The year 1994 brought a huge change in my life: I was in a rut and had to do something to get my life back on track. My getting-out-of-the-rut adventure brought me to Winooski, Vermont.
I was hired by a prestigious law firm in Burlington and set up residence in The Woolen Mill. The Mill, built in 1881, was an actual operating mill at one time. It closed in 1954 and many years later was restored to feature unique loft-style apartments. The original columns were sand blasted and each apartment featured the original brick walls and expansive windows. My apartment had two bedrooms and two baths plus the loft—plenty of room for my boys when they came to visit.
The first major visit was Christmas that first year in Vermont. Matt and Helen and my two grand-babies Kala and Mattman flew up from Florida, and George, Paul, Joe and Mom drove up from White Plains. Because of the high ceiling in the living room, I purchased a 7-ft. artificial tree. We had the best time putting it together and decorating; with the many lights and decorations and ornaments, it was a fantasy tree.
Several weeks after Christmas, after all the festivities were over and everyone had traveled back to their homes, I got ready to dismantle the tree. While up in the loft getting boxes, I gazed down at this sparkling confection. “I am not taking it down. It fills that corner by the window so beautifully; I am going to leave it.” I did remove the ornaments, but left the several hundred twinkle lights. Each night after work, I’d turn on the tree, put my feet up, have a glass of wine and enjoy the soft, warm cozy feeling.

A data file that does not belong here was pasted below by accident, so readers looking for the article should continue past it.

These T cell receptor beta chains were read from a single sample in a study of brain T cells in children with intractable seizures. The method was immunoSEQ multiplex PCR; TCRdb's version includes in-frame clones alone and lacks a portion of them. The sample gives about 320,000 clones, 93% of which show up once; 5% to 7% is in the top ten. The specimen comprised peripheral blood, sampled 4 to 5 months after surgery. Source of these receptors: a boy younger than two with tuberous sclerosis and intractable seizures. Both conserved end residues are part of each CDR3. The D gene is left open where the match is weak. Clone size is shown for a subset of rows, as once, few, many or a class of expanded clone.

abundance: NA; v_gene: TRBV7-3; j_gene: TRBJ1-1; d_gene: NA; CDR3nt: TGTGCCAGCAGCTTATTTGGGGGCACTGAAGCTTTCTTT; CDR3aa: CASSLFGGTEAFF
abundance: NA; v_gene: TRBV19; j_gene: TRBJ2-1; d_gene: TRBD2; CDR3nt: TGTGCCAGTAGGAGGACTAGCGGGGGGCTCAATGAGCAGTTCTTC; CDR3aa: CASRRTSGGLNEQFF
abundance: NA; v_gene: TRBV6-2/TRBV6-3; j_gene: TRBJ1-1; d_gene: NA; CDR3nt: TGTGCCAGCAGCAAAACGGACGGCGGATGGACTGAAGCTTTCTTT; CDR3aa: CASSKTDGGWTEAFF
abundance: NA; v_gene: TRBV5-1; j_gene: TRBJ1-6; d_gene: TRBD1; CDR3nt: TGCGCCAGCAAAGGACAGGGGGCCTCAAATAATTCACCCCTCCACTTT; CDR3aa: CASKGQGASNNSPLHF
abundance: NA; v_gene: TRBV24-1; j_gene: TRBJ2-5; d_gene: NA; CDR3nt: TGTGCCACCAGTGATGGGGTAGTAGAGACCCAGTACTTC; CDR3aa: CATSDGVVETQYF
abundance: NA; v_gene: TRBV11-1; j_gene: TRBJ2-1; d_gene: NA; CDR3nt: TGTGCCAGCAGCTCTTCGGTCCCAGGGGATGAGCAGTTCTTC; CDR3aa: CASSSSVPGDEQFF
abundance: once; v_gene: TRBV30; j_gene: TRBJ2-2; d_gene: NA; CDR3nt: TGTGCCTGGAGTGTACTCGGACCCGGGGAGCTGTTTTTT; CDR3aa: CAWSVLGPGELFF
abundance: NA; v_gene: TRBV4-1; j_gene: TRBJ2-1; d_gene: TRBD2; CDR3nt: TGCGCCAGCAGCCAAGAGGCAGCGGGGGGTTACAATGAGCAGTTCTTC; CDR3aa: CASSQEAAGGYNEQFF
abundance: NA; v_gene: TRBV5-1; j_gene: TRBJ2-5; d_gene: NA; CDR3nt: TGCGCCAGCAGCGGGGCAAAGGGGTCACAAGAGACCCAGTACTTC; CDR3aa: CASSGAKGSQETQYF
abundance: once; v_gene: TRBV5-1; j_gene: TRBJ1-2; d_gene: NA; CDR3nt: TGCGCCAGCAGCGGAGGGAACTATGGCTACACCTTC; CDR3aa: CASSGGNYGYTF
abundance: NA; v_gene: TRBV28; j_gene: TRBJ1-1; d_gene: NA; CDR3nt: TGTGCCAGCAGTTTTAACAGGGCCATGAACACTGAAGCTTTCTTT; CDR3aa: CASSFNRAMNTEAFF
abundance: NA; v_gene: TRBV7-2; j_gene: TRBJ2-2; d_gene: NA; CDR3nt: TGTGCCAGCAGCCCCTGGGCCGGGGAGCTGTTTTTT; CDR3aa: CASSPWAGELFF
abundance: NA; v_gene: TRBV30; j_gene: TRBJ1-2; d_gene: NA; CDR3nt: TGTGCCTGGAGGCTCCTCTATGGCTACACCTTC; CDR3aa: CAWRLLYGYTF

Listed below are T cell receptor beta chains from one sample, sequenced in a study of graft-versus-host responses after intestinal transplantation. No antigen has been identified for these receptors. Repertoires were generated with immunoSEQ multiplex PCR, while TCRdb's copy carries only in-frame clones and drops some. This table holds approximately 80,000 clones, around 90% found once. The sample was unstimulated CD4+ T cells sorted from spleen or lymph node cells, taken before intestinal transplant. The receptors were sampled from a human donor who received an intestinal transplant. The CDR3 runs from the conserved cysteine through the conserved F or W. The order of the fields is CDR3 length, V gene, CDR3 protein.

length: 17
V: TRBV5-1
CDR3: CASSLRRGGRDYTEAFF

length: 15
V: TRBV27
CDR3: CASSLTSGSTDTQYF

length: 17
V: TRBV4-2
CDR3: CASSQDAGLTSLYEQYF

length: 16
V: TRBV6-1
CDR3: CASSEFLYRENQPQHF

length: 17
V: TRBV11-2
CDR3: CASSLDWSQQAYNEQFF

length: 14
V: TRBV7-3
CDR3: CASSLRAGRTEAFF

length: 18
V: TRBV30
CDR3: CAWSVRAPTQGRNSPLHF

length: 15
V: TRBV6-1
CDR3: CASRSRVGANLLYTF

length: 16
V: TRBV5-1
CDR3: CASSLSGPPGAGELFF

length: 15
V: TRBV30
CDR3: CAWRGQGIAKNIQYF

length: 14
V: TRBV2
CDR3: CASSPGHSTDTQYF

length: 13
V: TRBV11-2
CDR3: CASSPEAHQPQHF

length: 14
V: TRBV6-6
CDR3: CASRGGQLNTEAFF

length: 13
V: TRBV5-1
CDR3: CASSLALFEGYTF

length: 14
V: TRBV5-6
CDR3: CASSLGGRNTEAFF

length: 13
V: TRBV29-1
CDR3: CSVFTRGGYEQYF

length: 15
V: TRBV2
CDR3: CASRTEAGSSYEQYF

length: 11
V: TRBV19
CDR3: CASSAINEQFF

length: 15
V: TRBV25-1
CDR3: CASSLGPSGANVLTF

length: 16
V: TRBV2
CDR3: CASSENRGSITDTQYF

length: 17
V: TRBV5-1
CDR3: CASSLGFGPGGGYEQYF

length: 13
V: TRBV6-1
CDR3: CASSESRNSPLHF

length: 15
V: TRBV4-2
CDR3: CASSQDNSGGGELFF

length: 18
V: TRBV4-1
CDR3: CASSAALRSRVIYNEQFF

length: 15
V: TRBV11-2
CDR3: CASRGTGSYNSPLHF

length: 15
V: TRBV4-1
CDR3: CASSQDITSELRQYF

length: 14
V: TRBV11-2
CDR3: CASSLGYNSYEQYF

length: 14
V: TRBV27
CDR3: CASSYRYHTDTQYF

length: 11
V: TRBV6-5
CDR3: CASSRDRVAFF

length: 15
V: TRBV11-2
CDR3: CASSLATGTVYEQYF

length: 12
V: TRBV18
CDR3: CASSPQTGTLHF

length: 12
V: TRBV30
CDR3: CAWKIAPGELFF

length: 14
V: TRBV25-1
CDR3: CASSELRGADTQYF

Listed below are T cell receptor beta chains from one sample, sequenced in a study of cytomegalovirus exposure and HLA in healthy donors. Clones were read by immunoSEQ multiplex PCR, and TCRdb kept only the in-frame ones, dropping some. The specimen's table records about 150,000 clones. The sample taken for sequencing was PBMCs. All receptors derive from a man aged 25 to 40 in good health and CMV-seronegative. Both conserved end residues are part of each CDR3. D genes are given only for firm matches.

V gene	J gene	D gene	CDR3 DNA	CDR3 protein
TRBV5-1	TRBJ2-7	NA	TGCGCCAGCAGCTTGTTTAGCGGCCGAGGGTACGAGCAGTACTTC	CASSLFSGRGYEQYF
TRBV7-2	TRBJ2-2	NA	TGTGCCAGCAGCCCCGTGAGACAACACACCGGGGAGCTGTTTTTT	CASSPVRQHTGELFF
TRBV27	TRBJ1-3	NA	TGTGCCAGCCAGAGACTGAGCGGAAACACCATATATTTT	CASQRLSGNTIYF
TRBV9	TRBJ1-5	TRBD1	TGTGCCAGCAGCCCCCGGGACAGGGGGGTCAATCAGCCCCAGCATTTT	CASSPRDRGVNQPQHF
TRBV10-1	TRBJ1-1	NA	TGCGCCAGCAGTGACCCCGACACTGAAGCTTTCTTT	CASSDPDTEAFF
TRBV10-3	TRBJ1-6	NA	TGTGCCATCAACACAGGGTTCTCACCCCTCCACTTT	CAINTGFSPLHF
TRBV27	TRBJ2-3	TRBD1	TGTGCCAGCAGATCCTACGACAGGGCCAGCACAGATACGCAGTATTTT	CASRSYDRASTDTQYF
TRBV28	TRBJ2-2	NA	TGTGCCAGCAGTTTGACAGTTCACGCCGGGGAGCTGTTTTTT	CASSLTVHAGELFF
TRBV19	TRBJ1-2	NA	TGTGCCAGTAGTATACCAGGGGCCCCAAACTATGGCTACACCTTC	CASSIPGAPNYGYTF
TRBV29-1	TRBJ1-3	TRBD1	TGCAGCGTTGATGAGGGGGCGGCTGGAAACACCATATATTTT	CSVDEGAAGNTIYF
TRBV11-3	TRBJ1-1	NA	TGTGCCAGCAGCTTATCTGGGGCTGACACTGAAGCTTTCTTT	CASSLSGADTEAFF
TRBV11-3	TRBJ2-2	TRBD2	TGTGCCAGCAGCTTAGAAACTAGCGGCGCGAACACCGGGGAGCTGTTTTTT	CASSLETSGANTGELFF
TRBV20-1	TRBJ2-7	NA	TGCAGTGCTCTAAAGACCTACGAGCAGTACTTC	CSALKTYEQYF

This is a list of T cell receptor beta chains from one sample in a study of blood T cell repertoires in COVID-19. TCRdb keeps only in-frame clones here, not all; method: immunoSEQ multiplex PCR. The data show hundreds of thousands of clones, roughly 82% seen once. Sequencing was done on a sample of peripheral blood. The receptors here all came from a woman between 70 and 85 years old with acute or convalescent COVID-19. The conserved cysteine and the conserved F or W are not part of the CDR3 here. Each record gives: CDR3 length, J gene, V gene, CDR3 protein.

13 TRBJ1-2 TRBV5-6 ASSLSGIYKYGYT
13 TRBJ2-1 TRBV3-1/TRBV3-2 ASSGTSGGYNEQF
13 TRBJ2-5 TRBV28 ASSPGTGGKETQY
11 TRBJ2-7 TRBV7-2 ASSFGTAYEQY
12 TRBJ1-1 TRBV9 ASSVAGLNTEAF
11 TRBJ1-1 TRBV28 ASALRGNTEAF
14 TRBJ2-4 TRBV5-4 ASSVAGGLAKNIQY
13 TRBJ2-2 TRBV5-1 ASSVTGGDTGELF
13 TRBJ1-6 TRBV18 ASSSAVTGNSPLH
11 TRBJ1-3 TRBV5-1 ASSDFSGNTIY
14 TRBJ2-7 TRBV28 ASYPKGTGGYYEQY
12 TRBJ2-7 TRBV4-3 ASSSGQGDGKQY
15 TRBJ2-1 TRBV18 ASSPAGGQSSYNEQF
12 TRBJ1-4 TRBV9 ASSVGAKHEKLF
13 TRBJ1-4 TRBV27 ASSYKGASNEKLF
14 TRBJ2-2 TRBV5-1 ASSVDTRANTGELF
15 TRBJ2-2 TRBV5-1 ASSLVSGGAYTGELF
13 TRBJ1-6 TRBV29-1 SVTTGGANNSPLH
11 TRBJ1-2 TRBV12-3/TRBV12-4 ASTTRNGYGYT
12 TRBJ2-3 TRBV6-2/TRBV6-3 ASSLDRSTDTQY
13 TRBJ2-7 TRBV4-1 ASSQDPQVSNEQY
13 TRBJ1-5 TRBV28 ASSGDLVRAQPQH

When February arrived, I loaded the tree with hearts and cupids and had a Valentine’s party for friends. They loved the tree and said they couldn’t wait for St. Patrick’s Day. Yep, that Day the tree was laden with shamrocks and leprechaun hats, and I had another party. Now, my friends were anticipating the next holiday and really getting into the spirit of my “tree for all seasons.”
“You can’t ever take this tree down; we’ve had some of the greatest parties decorating for each season,” said one friend.
Next was Easter. I bought bags of colored plastic eggs and hung them from the branches. For this party, my friends brought additional ornaments and chocolate eggs and bunnies. There must have been a huge sugar rush that day! After Easter Sunday, I removed the eggs and put artificial flowers on the tree. Along the base of the tree, I set up a very small white picket fence and added silk potted flowers. I now had my spring garden—no weeding or watering!
My most popular tree was the Independence Day tree. Friends and I decorated with tons of flags and anything red, white and blue. We were in high gear and super patriotic.
My tree for all seasons started as personal enjoyment for me, but soon became an event which my friends looked forward to and which we enjoyed together. I moved back to New York many years ago but am still in touch with several of my Vermont pals. They haven’t forgotten the tree for all seasons, and they remember the fun and friendship decorating it brought, not to mention being creative!